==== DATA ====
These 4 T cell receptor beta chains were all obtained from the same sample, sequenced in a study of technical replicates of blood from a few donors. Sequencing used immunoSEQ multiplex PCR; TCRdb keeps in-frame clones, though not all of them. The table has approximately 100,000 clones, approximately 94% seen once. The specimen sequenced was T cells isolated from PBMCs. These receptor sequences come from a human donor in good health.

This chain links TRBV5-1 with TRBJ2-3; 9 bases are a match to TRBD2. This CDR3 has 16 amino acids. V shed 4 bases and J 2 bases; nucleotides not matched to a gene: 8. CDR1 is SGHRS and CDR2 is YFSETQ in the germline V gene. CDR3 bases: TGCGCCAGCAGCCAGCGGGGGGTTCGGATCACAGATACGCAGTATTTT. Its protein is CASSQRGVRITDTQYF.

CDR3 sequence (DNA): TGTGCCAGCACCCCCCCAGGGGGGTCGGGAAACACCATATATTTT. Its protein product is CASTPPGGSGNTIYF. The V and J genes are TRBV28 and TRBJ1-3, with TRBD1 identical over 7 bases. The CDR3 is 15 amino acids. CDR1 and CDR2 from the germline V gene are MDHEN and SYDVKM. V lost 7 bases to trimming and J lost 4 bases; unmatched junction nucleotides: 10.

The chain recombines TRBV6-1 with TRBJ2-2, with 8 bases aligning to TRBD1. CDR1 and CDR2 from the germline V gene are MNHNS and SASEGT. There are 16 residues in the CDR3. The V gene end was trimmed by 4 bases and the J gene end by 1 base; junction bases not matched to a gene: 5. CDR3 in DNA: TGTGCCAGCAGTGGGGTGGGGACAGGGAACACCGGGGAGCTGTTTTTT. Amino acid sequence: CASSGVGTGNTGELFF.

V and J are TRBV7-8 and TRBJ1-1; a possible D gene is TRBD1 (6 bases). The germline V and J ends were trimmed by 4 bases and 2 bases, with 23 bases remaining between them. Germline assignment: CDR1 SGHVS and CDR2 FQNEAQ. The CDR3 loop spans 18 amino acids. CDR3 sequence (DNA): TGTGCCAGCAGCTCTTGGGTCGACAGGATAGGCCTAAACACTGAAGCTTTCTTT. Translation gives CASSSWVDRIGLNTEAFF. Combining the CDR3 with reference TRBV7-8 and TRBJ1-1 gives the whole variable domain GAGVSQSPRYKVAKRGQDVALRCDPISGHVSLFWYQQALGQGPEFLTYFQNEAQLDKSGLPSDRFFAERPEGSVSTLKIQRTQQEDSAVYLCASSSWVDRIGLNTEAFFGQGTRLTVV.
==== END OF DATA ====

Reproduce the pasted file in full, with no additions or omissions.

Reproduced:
These 4 T cell receptor beta chains were all obtained from the same sample, sequenced in a study of technical replicates of blood from a few donors. Sequencing used immunoSEQ multiplex PCR; TCRdb keeps in-frame clones, though not all of them. The table has approximately 100,000 clones, approximately 94% seen once. The specimen sequenced was T cells isolated from PBMCs. These receptor sequences come from a human donor in good health.

This chain links TRBV5-1 with TRBJ2-3; 9 bases are a match to TRBD2. This CDR3 has 16 amino acids. V shed 4 bases and J 2 bases; nucleotides not matched to a gene: 8. CDR1 is SGHRS and CDR2 is YFSETQ in the germline V gene. CDR3 bases: TGCGCCAGCAGCCAGCGGGGGGTTCGGATCACAGATACGCAGTATTTT. Its protein is CASSQRGVRITDTQYF.

CDR3 sequence (DNA): TGTGCCAGCACCCCCCCAGGGGGGTCGGGAAACACCATATATTTT. Its protein product is CASTPPGGSGNTIYF. The V and J genes are TRBV28 and TRBJ1-3, with TRBD1 identical over 7 bases. The CDR3 is 15 amino acids. CDR1 and CDR2 from the germline V gene are MDHEN and SYDVKM. V lost 7 bases to trimming and J lost 4 bases; unmatched junction nucleotides: 10.

The chain recombines TRBV6-1 with TRBJ2-2, with 8 bases aligning to TRBD1. CDR1 and CDR2 from the germline V gene are MNHNS and SASEGT. There are 16 residues in the CDR3. The V gene end was trimmed by 4 bases and the J gene end by 1 base; junction bases not matched to a gene: 5. CDR3 in DNA: TGTGCCAGCAGTGGGGTGGGGACAGGGAACACCGGGGAGCTGTTTTTT. Amino acid sequence: CASSGVGTGNTGELFF.

V and J are TRBV7-8 and TRBJ1-1; a possible D gene is TRBD1 (6 bases). The germline V and J ends were trimmed by 4 bases and 2 bases, with 23 bases remaining between them. Germline assignment: CDR1 SGHVS and CDR2 FQNEAQ. The CDR3 loop spans 18 amino acids. CDR3 sequence (DNA): TGTGCCAGCAGCTCTTGGGTCGACAGGATAGGCCTAAACACTGAAGCTTTCTTT. Translation gives CASSSWVDRIGLNTEAFF. Combining the CDR3 with reference TRBV7-8 and TRBJ1-1 gives the whole variable domain GAGVSQSPRYKVAKRGQDVALRCDPISGHVSLFWYQQALGQGPEFLTYFQNEAQLDKSGLPSDRFFAERPEGSVSTLKIQRTQQEDSAVYLCASSSWVDRIGLNTEAFFGQGTRLTVV.